• The Marsh Trail: This loose gravel trail is 0.7 miles one way. It connects to a 0.4 mile paved and gently sloped Marsh Overlook trail. This trail would be a great option for wheelchairs or strollers.
  • The Verde River Trail – This includes two short trails located next to the Verde River including a 0.6 mile loop or a 0.75 one-way trail running parallel to the Verde River.

Hiking Tip: If you plan to hike, just watch your time because the entrance gates are locked at 5:00pm.

Tips For Visiting

The remnants of Tuzigoot
A section of the Tuzigoot ruins

We’ve covered everything you need to know in this guide, but here are a few important tips to consider for your trip:

  • If you visit in the summer, start your day early to avoid the heat.
  • Read the displays found along the hiking trails because they are very informative.
  • You may find rangers on the trails to help answer any questions you have.
  • Take your time when visiting the site to fully appreciate the ancient history.
  • Use your America the Beautiful Pass to receive free entry.

We recommend visiting both Tuzigoot and Montezuma Castle National Monument including both the castle and well. It’s possible to visit all three historic sites one day.

Start by visiting the Montezuma Well first and then loop around to Montezuma Castle. From the castle, you can then go on to visit Tuzigoot National Monument or some of Sedona’s popular wineries.

When we visited Tuzigoot, we arrived right at opening time at 8:00am and we were the only people there. If you want to avoid the crowds, start early.

Best Time To Visit

A woman in the the Citadel room
Kristen standing in the Citadel Room

Spring and fall would be the best time to visit Tuzigoot when temperatures are cool. Arizona summer days are extremely hot ranging anywhere from 95°F to 110°F. Very heavy rains are common late June to early August during the early afternoon. It’s important to drink plenty of water and hydrate properly, especially in the summer months.

Tuzigoot National Monument is open year round. We visited in December and the weather was perfect for hiking at about 60°F. Visiting in the off season also meant fewer crowds.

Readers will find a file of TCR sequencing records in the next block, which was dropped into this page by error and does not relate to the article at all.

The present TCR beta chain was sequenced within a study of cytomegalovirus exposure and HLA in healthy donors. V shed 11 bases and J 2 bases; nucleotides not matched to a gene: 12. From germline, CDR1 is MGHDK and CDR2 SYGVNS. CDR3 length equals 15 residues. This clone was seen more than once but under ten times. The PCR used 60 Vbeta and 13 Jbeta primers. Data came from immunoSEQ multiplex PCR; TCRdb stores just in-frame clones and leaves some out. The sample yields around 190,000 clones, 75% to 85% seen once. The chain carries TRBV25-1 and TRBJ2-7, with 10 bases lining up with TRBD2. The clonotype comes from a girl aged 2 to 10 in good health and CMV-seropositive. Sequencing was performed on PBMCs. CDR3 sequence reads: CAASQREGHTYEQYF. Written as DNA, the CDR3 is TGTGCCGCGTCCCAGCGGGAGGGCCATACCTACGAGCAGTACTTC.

Winter days in Arizona tend to have an average temperature of around 60°F with lows commonly in the teens. Snowfall is rare but is possible. Be sure to check the weather forecast when you visit and plan appropriately. You can check for weather warnings in the area here on the NPS website.

In Conclusion

Close up of some ancient pottery
Ancient pottery recovered from the archeology site

Tuzigoot is a well-preserved multi-story pueblo built by the Sinagua pre-Columbian people. It’s one of the best things to do near Sedona because you can go inside and climb to the second story to enjoy the views over the beautiful Verde Valley.

Is Tuzigoot worth it?

Yes, Tuzigoot is worth visiting because it’s the second best activity in Clarkdale according to TripAdvisor. The paved 1/3 mile self-guided Pueblo Trail circles the entire ruin making it easy for all visitors to access. It will take about an hour to visit Tuzigoot unless you plan to explore the other hiking trails.

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Want more Arizona content? Head over to our Arizona travel guides to explore the best of Grand Canyon, Sedona and beyond.


We hope this guide to Tuzigoot National Monument helps with planning your visit to Sedona!

Please let us know if you have any questions about Tuzigoot or your visit to Sedona in the comments below.

Happy Travels,

Mark and Kristen